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Rick Carlisle defends older coaches’ right to attend games in Orlando

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Carlisle received assurances from Commissioner Adam Silver that he misspoke on the matter Thursday night.

NBA: Utah Jazz at Dallas Mavericks Jerome Miron-USA TODAY Sports

Dallas Mavericks head coach Rick Carlisle leapt to defend his peers after NBA Commissioner Adam Silver insinuated that older coaches may not be allowed to sit on the bench with their teams at Walt Disney World in Orlando, Florida, where the NBA hopes to resume its 2019-20 season.

“I just spoke to Adam Silver and he admitted that he jumped the gun with his statement to TNT,” Carlisle said, as reported by ESPN.

Carlisle is quick to defend coaches’ interests. As well as performing his duties with the Mavericks, he is the President of the National Basketball Coaches Association. This is his fifteenth year in that role.

Thursday evening, Silver appeared on the TNT program Inside the NBA. During a wide-ranging interview about the league’s plans to restart its season, he mentioned the prospect of restricting “certain coaches” from sitting on the bench “in order to protect them.”

The thinking behind Silver’s statement draws on the age of some of the coaches around the association. San Antonio Spurs coach Gregg Popovich is 71. Mike D’Antoni of the Houston Rockets is 69. Alvin Gentry, who coaches the New Orleans Pelicans, is 65.

According to the Centers for Disease Control and Prevention, persons age 65 and older are at “higher risk for severe illness” from COVID-19. The entire point of the NBA traveling to Orlando is to limit the risk of exposure to coronavirus, which has killed more than 100,000 Americans.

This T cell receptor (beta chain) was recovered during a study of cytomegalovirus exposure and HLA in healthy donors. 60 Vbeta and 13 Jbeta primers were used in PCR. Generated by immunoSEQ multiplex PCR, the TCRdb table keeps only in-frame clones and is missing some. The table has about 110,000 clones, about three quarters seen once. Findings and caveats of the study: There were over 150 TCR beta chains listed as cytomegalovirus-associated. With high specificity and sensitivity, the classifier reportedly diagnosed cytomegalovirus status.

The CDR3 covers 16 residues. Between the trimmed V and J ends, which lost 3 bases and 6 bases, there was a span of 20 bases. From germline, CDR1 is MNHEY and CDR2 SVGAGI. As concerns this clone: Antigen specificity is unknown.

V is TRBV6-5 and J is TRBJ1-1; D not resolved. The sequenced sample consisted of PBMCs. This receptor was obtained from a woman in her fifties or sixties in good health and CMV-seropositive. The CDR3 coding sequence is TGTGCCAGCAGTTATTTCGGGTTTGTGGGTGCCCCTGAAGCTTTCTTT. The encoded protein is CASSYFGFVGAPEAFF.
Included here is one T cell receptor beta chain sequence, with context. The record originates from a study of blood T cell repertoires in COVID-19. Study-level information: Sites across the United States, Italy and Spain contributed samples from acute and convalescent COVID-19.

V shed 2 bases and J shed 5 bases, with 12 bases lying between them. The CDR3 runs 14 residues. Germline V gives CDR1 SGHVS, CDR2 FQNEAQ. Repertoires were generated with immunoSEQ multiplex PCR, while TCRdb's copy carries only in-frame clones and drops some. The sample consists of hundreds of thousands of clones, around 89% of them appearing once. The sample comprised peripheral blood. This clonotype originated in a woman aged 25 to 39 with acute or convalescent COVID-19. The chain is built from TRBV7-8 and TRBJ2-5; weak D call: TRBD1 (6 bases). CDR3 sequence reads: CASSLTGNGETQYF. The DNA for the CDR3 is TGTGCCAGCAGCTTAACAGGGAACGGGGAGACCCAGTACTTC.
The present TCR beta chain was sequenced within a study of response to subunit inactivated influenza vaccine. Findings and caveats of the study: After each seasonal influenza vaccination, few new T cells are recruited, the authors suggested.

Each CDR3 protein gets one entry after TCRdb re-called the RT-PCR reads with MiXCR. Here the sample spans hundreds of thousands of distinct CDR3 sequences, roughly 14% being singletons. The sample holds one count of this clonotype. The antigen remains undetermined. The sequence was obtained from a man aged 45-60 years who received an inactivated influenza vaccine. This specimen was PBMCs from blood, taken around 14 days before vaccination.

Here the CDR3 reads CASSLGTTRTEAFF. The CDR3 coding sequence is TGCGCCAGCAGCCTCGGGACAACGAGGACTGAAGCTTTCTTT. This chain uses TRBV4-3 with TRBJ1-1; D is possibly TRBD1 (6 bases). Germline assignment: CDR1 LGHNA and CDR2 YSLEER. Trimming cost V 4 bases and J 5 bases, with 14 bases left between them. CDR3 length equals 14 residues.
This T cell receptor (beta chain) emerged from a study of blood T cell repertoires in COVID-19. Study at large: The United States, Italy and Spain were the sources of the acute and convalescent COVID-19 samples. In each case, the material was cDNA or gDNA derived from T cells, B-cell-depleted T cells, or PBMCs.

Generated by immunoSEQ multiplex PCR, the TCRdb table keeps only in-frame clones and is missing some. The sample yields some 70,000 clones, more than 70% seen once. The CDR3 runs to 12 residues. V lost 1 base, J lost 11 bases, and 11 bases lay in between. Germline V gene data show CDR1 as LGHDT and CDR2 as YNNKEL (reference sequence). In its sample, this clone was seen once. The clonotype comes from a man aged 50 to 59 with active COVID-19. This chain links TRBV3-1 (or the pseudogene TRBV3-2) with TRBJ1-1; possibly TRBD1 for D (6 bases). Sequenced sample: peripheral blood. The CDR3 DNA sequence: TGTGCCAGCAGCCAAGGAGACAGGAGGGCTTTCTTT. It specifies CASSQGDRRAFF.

Several NBA general managers also voiced their concerns about older coaches and personnel attending games recently. One GM, speaking anonymously, stated bluntly that anyone at risk shouldn’t be allowed to attend, period.

“Based on all the information that we have today, probably people over 60 with preexisting conditions can’t go, for sure, no matter what their titles are,” he told ESPN. “Whether it’s a father of the star player or whether it’s the general manager of the team, they can’t go there.”

That’s unlikely to happen. But it’s something that Gentry is already preparing himself to accept if necessary. The NBA hasn’t made a final ruling yet.

“At the end of the day, they’re the league,” Gentry told ESPN. “They’re going to make the choice. I think it’s unfair if that’s what they’re doing. I understand the risk that I’m taking if I do get it. But hell, I want to be with my team and do my job. That’s what they hired me for.”

Gentry will be in Orlando on the bench with the Pelicans, regardless of his age and health risk, if Carlisle has anything to say about it. He might not be a doctor like his wife, but Carlisle understands that it’s his duty to fight for the coaches’ ability to do their jobs.

“The health and safety of our coaches is first and foremost,” Carlisle continued. “It’s entirely possible that an NBA coach in his 60’s or 70’s could be healthier than someone in their 30’s or 40’s. The conversation should never be solely about a person’s age. Adam assured me that we would work through this together to help determine what is both safe and fair for all of our coaches.”